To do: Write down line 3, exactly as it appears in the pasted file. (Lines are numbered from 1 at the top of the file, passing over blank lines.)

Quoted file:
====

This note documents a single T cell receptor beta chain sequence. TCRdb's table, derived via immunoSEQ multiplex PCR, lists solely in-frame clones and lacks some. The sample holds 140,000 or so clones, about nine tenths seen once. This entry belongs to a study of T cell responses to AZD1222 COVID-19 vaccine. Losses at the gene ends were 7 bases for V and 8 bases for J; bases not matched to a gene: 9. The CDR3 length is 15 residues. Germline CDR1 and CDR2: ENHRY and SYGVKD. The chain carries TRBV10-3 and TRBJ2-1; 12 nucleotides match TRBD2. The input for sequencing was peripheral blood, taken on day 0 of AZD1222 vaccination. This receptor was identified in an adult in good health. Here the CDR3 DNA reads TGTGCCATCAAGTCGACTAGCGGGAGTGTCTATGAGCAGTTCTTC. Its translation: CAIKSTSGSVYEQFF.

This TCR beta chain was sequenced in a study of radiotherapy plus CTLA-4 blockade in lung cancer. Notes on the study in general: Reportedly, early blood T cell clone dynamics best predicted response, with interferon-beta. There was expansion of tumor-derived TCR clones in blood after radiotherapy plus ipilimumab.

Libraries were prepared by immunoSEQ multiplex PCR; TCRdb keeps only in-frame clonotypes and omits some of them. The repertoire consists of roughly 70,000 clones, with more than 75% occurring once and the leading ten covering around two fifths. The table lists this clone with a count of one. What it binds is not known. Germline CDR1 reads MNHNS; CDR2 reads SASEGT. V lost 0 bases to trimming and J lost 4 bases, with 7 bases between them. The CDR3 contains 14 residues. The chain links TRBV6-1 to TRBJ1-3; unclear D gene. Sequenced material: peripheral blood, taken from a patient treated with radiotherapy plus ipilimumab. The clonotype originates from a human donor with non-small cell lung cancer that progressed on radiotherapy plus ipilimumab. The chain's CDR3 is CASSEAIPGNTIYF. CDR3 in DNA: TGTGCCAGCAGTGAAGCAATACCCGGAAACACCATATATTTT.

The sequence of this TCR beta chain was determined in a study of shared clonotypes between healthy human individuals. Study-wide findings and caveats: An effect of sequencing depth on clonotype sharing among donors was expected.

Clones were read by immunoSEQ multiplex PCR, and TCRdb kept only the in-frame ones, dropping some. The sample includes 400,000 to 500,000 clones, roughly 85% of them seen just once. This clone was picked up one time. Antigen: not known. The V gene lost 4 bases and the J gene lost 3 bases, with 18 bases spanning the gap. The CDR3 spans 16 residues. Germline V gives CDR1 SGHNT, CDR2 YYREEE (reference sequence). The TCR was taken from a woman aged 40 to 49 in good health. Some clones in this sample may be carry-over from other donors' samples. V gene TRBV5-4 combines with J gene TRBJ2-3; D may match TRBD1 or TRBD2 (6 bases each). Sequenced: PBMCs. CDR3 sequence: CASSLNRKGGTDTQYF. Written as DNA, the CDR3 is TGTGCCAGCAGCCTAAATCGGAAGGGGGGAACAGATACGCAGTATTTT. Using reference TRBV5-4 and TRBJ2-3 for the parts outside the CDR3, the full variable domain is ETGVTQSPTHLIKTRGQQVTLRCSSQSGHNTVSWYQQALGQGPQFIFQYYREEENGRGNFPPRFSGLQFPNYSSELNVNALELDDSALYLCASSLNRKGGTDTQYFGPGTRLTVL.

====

Libraries were prepared by immunoSEQ multiplex PCR; TCRdb keeps only in-frame clonotypes and omits some of them. The repertoire consists of roughly 70,000 clones, with more than 75% occurring once and the leading ten covering around two fifths. The table lists this clone with a count of one. What it binds is not known. Germline CDR1 reads MNHNS; CDR2 reads SASEGT. V lost 0 bases to trimming and J lost 4 bases, with 7 bases between them. The CDR3 contains 14 residues. The chain links TRBV6-1 to TRBJ1-3; unclear D gene. Sequenced material: peripheral blood, taken from a patient treated with radiotherapy plus ipilimumab. The clonotype originates from a human donor with non-small cell lung cancer that progressed on radiotherapy plus ipilimumab. The chain's CDR3 is CASSEAIPGNTIYF. CDR3 in DNA: TGTGCCAGCAGTGAAGCAATACCCGGAAACACCATATATTTT.